Significant differences are found between two clusters based on their ratings on factors. This ensures that the segments are differentiable and likely to react differently to service offerings of container lines. The fact that the two segments score on selection criteria differently proves that the priorities of freight forwarders are heterogeneous. This result strengthens the proposition that container lines should provide customized marketing offerings to freight forwarders. The customized marketing offerings ensure that the right customers receive the right offering. The marketing offering can be in the form of customized marketing communication or customized services. By this way, their marketing efforts can be much more effective and efficient. For instance, if a container line has strengths on user friendliness of IT structure supported by effective customer service, then the line should underline these strengths in a marketing communication with Service-Focused Segment.

This paper subjects to several limitations. First of all, it does not have large number of respondents to properly segment the market. By having larger number of respondents, we could have achieved more segments which have more homogenous characteristics internally but more heterogeneous characteristics in relation to other segments.

One of the important limitation of this study is that it could not identify the two segments with readily available firm characteristics such as firm size and origin. One of the reasons could be limited number of respondents. A future study can mitigate this problem by collecting more data and including more detailed firm characteristics. By this way, an inferential reasoning between the profile questions and cluster membership can be detected. For instance, a future study can examine the association between the industry of forwarders’ customers and segment memberships. Examining such relationship would also reveal how much forwarders’ customers influence their prefer.


Balci, G., & Cetin, I. B. (2020). Benefit segmentation of the container shipping market in Turkey. Maritime Policy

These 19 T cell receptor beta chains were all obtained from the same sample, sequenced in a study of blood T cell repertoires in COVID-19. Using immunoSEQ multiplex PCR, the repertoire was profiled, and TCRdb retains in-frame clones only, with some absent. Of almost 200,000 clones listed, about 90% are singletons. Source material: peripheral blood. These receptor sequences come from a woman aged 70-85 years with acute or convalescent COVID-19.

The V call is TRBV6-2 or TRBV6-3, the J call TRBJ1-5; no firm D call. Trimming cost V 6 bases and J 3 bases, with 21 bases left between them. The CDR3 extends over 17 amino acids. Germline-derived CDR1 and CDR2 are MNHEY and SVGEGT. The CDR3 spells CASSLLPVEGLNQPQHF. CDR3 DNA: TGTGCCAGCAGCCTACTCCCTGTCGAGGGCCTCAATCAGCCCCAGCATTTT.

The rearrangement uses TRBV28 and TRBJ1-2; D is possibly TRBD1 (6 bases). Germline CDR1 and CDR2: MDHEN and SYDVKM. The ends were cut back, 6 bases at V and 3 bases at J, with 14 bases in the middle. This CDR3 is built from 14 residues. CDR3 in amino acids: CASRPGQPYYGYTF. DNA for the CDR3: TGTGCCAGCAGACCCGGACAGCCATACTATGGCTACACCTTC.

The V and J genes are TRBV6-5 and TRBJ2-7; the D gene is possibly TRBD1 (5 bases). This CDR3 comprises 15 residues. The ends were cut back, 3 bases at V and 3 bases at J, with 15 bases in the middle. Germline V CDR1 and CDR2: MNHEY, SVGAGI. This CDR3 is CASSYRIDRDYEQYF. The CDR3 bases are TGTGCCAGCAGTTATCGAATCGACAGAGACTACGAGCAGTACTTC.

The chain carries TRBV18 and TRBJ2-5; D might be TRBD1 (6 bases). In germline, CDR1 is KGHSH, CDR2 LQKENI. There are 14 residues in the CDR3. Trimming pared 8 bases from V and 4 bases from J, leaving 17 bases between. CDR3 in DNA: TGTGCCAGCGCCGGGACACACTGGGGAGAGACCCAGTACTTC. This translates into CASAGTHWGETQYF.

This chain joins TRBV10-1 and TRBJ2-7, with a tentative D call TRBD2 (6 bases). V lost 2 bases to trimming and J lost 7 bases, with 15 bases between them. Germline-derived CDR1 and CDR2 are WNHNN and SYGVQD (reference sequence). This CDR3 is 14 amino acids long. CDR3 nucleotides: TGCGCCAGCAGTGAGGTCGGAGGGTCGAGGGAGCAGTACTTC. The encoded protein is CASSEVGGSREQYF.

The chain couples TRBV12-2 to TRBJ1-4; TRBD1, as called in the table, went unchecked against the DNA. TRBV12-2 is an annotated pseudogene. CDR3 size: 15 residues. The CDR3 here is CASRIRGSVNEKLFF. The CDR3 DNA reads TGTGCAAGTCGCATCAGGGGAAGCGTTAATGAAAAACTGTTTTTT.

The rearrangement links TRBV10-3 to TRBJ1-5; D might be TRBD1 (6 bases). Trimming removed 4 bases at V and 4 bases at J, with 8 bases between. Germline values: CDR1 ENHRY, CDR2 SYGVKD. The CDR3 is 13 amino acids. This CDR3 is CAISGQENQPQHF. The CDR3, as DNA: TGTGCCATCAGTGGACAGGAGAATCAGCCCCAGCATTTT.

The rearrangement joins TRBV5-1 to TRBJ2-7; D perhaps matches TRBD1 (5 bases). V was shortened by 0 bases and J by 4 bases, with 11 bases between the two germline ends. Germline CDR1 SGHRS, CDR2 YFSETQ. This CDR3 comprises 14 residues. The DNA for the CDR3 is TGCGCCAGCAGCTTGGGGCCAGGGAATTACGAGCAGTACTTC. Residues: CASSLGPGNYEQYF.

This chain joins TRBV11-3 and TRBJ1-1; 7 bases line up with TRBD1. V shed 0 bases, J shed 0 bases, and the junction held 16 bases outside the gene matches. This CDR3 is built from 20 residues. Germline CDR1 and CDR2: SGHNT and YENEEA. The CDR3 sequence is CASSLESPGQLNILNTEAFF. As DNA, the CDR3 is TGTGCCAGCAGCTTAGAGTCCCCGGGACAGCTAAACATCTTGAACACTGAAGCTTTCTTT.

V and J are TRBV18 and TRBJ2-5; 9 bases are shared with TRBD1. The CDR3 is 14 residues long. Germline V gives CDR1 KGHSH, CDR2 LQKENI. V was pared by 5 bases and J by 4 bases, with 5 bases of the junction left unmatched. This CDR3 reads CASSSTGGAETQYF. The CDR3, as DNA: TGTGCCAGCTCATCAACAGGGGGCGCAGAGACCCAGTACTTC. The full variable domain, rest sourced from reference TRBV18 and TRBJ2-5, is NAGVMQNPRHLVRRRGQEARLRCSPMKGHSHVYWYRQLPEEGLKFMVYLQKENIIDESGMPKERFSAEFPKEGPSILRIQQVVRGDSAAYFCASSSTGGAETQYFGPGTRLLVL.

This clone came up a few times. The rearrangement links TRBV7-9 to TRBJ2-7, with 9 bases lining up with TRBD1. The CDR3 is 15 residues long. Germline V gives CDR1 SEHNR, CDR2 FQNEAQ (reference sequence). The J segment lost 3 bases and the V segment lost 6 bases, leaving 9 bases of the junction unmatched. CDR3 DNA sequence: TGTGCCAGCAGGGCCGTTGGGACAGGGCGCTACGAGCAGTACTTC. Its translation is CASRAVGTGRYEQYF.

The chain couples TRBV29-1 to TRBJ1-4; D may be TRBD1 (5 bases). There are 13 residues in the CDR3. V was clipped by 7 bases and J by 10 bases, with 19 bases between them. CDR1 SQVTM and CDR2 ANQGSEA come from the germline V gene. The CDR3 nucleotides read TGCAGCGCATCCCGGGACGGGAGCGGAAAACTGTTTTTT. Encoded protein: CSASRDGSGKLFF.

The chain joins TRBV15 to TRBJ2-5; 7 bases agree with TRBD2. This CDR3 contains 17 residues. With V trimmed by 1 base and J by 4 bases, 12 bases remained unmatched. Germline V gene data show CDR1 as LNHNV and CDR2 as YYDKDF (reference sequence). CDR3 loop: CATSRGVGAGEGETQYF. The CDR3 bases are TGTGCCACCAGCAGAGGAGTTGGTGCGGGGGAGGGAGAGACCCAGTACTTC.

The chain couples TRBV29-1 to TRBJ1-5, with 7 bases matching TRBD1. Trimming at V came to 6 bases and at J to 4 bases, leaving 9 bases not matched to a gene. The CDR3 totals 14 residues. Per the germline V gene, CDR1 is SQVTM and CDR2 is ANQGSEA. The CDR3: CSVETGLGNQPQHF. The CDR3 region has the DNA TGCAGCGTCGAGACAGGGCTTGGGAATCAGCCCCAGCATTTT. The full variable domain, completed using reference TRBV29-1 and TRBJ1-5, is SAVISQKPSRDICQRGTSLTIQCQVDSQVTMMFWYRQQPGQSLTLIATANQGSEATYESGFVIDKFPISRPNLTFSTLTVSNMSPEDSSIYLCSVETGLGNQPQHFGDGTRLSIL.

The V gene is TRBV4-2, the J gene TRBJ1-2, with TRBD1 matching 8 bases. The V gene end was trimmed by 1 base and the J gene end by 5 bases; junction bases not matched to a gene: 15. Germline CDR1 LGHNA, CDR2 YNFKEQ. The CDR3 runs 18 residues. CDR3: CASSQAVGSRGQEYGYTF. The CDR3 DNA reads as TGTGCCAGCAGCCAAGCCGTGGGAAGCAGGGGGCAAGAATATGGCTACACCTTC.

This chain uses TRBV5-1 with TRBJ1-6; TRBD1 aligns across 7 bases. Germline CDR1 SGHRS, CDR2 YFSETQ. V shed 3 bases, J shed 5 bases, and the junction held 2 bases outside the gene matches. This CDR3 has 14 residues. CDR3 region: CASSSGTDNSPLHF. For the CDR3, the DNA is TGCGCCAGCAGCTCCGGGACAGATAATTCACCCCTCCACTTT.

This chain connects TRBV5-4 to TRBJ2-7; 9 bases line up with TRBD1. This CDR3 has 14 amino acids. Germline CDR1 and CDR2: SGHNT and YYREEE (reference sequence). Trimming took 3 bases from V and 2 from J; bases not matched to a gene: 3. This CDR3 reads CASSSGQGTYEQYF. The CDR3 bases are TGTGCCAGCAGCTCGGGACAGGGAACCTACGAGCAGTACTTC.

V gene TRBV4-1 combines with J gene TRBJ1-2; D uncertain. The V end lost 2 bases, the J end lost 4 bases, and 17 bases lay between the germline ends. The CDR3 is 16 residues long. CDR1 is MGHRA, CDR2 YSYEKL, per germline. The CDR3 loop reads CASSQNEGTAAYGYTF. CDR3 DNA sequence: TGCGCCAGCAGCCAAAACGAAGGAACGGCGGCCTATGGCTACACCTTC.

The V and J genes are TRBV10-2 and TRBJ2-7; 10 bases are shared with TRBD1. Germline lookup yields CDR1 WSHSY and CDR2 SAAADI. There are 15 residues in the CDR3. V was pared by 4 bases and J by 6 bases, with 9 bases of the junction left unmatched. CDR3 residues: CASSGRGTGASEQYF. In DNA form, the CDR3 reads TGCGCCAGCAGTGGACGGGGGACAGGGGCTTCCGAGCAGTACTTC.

& Management, 1-18.

Balci, G., Cetin, I. B., & Tanyeri, M. (2018). Differentiation of container shipping services in Turkey. Transport Policy, 61, 26-35.

Bagozzi, R. P., & Yi, Y. (1988). On the evaluation of structural equation models. Journal of the Academy of Marketing Science, 16(1), 74–94.

Brooks, M. R. (1995). Understanding the ocean container market—a seven country study [1]. Journal of the History of Economic Thought, 22(1), 39–49.

Collison, F. M. (1984). Market segments for marine liner service. Transportation Journal, 40–54.

Fanam, P. D., Nguyen, H.-O., & Cahoon, S. (2016). Selection of ocean container carriers: One countrys



perspective. African Journal of Business Management, 10(23), 576–584.

Forina, M., Armanino, C., & Raggio, V. (2002). Clustering with dendrograms on interpretation variables. Analytica Chimica Acta, 454(1), 13-19.

Hair, J. F., Black, W. C., Babin, B. J., Anderson, R. E., & Tatham, R. L. (2013). Multivariate data analysis (Vol. 6).

Book, Pearson Prentice Hall Upper Saddle River, NJ.

Ho, T.-C., Chiu, R.-H., Chung, C.-C., & Lee, H.-S. (2017). Key Influence Factors For Ocean Freight Forwarders Selecting Container Shipping Lines Using The Revised Dematel Approach. Journal of Marine Science and Technology, 25(3), 299–310.

Kannan, V., Bose, S. K., & Kannan, N. G. (2011). An evaluation of ocean container carrier selection criteria: an Indian shipper’s perspective. Management Research Review, 34(7), 754–772.

Malhotra, N. K., & Birks, D. F. (2007). Marketing Research: An Applied Approach Pearson Education (3rd ed.).

London: Prentice Hall Financial Times.

Maloni, M. J., Gligor, D. M., & Lagoudis, I. N. 2016. Linking ocean container carrier capabilities to shipper–carrier relationships: a case study. Maritime Policy & Management, 43(8), 959-975.

UNCTAD, Review of Maritime Transport, United Nations Conference on Trade and Develepment, Geneva, 2019.

Sarstedt, M., & Mooi, E. (2014). A concise guide to market research: The Process, Data, and Methods Using IBM SPSS Statistics (2nd ed.). Heidelberg: Springer.

Sevgili, C., & Nas, S. (2017). Taşima İşleri Komisyoncularinin Gemi Acentelerini Tercih Ölçütleri: İzmir Limani Uygulamasi. Uluslararası Yönetim İktisat Ve İşletme Dergisi, 13(1), 155-165.

Smith, W. R. (1956). Product Differentiation and Market Segmentation as Alternative Marketing Strategies. Journal of Marketing, 21(1), 3–8.

Song, S. Y. (2011). A study on the factors of choosing the liner shipping companies using AHP method by international freight forwarder. International Commerce and Information Review, 13(2), 95-117.

Thai, V. V. (2008). Service quality in maritime transport: conceptual model and empirical evidence. Asia Pacific Journal of Marketing and Logistics, 20(4), 493–518.

Weinstein, A. (2004). Handbook of market segmentation: Strategic targeting for business and technology firms.

Hawort Press, NY.

Wen, C.-H., & Lin, W.-W. (2016). Customer segmentation of freight forwarders and impacts on the competitive positioning of ocean carriers in the Taiwan–southern China trade lane. Maritime Policy & Management, 43(4), 420–435.

Wong, P. C., Yan, H., & Bamford, C. (2008). Evaluation of factors for carrier selection in the China Pearl River delta. Maritime Policy & Management, 35(1), 27–52.

Woodruff, R. B. (1997). Customer value: The next source for competitive advantage. Journal of the Academy of Marketing Science, 25(2), 139–153.


8 Appendix I Dendrogram display of hierarchical cluster analysis (Ward’s Linkage).




Related subjects :